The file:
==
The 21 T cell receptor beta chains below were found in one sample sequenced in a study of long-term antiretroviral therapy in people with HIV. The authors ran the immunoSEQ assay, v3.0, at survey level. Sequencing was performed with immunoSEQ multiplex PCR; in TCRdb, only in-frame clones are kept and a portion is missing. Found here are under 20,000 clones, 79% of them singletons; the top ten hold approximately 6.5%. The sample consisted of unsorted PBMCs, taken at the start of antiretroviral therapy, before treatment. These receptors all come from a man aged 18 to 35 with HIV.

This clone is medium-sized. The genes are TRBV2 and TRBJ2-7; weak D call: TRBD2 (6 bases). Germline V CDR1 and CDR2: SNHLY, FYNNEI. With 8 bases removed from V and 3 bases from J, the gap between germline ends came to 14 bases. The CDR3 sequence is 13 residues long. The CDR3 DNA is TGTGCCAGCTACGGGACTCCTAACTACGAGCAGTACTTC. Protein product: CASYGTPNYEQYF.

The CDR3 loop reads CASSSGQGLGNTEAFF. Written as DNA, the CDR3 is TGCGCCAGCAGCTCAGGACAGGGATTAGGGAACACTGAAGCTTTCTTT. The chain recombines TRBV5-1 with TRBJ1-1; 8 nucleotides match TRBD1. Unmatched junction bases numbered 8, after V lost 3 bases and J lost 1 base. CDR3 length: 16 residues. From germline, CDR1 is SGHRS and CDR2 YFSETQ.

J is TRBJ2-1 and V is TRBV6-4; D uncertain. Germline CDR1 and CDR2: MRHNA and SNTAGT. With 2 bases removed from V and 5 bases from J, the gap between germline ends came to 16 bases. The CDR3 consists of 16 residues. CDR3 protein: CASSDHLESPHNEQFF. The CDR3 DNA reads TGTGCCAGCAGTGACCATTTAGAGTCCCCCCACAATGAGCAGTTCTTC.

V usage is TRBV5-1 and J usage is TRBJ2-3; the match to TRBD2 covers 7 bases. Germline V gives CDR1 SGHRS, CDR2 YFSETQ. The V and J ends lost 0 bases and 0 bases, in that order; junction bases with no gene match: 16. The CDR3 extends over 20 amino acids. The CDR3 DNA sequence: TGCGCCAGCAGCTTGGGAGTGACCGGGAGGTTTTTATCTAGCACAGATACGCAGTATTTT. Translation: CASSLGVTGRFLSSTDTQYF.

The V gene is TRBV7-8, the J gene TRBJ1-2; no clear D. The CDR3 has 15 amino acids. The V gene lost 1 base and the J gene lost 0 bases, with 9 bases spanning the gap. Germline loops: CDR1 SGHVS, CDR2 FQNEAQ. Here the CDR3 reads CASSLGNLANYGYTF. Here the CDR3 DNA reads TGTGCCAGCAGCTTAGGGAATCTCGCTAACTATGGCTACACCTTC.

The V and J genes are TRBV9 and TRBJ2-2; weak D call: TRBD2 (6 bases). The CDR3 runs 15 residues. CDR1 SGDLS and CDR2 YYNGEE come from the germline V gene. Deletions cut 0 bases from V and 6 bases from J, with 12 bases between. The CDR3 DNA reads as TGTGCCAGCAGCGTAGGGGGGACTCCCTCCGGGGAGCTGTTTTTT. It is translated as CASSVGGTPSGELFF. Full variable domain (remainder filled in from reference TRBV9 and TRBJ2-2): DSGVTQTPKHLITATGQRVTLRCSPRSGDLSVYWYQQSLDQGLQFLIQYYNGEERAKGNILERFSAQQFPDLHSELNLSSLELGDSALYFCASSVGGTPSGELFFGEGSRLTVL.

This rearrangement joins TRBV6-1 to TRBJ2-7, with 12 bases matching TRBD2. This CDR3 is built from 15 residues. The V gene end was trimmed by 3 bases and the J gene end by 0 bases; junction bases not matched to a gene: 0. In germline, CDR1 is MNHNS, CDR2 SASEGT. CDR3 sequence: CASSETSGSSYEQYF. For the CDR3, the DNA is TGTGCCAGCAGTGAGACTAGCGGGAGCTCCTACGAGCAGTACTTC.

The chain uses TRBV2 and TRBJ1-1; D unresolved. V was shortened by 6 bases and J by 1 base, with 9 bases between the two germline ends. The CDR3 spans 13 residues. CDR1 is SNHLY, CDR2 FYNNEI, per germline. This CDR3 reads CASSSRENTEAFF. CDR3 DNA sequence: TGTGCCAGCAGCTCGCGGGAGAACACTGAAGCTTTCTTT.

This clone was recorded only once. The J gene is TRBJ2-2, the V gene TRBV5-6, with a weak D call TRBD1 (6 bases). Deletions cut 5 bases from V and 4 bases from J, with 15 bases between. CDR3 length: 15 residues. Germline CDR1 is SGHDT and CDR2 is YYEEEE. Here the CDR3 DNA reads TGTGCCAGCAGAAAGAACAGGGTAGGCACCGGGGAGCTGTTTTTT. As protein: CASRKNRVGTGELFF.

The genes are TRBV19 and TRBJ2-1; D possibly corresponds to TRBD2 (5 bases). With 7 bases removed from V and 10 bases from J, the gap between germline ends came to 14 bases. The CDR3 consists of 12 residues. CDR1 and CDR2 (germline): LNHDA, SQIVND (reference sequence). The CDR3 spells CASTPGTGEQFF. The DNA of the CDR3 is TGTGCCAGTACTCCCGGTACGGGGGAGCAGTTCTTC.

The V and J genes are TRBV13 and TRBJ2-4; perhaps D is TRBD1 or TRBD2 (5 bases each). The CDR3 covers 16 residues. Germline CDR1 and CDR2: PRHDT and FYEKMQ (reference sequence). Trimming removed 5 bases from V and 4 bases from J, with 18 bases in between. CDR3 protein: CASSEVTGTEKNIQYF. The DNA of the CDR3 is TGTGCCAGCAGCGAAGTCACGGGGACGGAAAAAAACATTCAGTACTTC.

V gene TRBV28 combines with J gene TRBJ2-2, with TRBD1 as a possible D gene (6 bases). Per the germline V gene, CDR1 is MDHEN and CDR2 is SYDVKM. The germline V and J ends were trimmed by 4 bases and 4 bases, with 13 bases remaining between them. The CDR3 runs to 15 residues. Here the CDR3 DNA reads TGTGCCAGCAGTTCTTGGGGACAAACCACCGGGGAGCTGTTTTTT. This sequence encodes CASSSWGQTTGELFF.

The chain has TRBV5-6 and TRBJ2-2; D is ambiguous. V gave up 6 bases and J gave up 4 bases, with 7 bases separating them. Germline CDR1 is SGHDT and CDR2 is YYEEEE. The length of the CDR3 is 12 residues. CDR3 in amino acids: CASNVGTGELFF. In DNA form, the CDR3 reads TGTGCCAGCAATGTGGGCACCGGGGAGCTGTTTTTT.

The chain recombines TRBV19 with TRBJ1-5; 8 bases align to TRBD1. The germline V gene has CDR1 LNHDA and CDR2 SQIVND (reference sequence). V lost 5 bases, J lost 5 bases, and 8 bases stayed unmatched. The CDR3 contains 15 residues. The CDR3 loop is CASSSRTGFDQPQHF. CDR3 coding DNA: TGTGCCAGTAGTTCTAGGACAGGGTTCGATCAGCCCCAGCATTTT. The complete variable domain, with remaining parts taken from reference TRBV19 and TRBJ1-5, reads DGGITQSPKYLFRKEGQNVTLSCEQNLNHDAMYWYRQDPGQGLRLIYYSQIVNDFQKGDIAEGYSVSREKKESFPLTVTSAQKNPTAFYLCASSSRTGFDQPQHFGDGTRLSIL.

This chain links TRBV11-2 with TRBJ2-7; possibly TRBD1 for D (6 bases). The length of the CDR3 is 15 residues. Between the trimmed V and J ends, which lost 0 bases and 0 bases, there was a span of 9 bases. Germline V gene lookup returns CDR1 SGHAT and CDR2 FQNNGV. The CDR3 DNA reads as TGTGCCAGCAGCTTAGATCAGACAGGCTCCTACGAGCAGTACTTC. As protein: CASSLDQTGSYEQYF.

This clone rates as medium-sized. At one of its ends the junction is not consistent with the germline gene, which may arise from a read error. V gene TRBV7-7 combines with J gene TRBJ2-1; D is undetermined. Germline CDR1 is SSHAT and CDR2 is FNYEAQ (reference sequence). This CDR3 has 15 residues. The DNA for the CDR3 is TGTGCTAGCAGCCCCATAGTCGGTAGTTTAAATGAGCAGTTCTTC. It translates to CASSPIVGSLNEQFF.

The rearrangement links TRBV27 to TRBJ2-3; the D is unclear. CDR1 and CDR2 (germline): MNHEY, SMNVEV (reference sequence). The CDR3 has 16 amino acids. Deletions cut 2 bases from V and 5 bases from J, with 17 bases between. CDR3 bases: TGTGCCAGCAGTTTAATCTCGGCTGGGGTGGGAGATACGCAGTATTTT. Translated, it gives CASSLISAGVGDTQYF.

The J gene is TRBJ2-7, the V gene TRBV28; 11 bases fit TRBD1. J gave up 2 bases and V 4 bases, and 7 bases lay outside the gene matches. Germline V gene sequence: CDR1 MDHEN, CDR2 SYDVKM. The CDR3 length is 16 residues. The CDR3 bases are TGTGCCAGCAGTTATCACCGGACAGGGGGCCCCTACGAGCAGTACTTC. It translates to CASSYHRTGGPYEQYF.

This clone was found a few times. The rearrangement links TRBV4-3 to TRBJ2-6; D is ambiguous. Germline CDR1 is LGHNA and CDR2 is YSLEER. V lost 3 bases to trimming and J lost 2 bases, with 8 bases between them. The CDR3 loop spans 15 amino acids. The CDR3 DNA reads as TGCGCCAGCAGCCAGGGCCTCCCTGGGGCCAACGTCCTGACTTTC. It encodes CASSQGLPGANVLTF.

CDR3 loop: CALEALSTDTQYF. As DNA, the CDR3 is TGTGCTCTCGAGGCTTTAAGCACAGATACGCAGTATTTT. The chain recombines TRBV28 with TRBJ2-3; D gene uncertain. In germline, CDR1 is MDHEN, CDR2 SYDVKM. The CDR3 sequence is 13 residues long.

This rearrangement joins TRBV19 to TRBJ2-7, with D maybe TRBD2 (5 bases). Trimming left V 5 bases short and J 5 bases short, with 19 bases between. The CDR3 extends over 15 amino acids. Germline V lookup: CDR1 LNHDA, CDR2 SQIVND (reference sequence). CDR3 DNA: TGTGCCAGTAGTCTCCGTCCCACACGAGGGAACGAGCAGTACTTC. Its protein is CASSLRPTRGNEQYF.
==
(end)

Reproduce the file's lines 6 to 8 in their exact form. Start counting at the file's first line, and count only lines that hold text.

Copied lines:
The V gene is TRBV7-8, the J gene TRBJ1-2; no clear D. The CDR3 has 15 amino acids. The V gene lost 1 base and the J gene lost 0 bases, with 9 bases spanning the gap. Germline loops: CDR1 SGHVS, CDR2 FQNEAQ. Here the CDR3 reads CASSLGNLANYGYTF. Here the CDR3 DNA reads TGTGCCAGCAGCTTAGGGAATCTCGCTAACTATGGCTACACCTTC.

The V and J genes are TRBV9 and TRBJ2-2; weak D call: TRBD2 (6 bases). The CDR3 runs 15 residues. CDR1 SGDLS and CDR2 YYNGEE come from the germline V gene. Deletions cut 0 bases from V and 6 bases from J, with 12 bases between. The CDR3 DNA reads as TGTGCCAGCAGCGTAGGGGGGACTCCCTCCGGGGAGCTGTTTTTT. It is translated as CASSVGGTPSGELFF. Full variable domain (remainder filled in from reference TRBV9 and TRBJ2-2): DSGVTQTPKHLITATGQRVTLRCSPRSGDLSVYWYQQSLDQGLQFLIQYYNGEERAKGNILERFSAQQFPDLHSELNLSSLELGDSALYFCASSVGGTPSGELFFGEGSRLTVL.

This rearrangement joins TRBV6-1 to TRBJ2-7, with 12 bases matching TRBD2. This CDR3 is built from 15 residues. The V gene end was trimmed by 3 bases and the J gene end by 0 bases; junction bases not matched to a gene: 0. In germline, CDR1 is MNHNS, CDR2 SASEGT. CDR3 sequence: CASSETSGSSYEQYF. For the CDR3, the DNA is TGTGCCAGCAGTGAGACTAGCGGGAGCTCCTACGAGCAGTACTTC.